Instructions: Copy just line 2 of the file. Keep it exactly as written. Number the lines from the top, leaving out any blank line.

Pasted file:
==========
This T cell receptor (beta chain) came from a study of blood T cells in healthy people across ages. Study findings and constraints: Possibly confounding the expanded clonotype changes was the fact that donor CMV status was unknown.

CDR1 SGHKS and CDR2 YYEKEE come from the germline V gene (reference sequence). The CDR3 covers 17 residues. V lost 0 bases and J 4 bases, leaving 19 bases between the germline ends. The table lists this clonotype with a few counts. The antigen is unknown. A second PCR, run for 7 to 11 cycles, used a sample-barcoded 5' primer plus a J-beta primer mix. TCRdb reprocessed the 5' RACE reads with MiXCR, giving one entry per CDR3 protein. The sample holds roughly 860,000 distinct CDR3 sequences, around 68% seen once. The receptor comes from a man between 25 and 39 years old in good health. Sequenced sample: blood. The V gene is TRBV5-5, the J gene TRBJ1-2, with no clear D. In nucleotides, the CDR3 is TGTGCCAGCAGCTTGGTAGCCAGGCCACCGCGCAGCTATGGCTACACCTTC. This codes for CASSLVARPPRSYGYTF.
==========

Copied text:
CDR1 SGHKS and CDR2 YYEKEE come from the germline V gene (reference sequence). The CDR3 covers 17 residues. V lost 0 bases and J 4 bases, leaving 19 bases between the germline ends. The table lists this clonotype with a few counts. The antigen is unknown. A second PCR, run for 7 to 11 cycles, used a sample-barcoded 5' primer plus a J-beta primer mix. TCRdb reprocessed the 5' RACE reads with MiXCR, giving one entry per CDR3 protein. The sample holds roughly 860,000 distinct CDR3 sequences, around 68% seen once. The receptor comes from a man between 25 and 39 years old in good health. Sequenced sample: blood. The V gene is TRBV5-5, the J gene TRBJ1-2, with no clear D. In nucleotides, the CDR3 is TGTGCCAGCAGCTTGGTAGCCAGGCCACCGCGCAGCTATGGCTACACCTTC. This codes for CASSLVARPPRSYGYTF.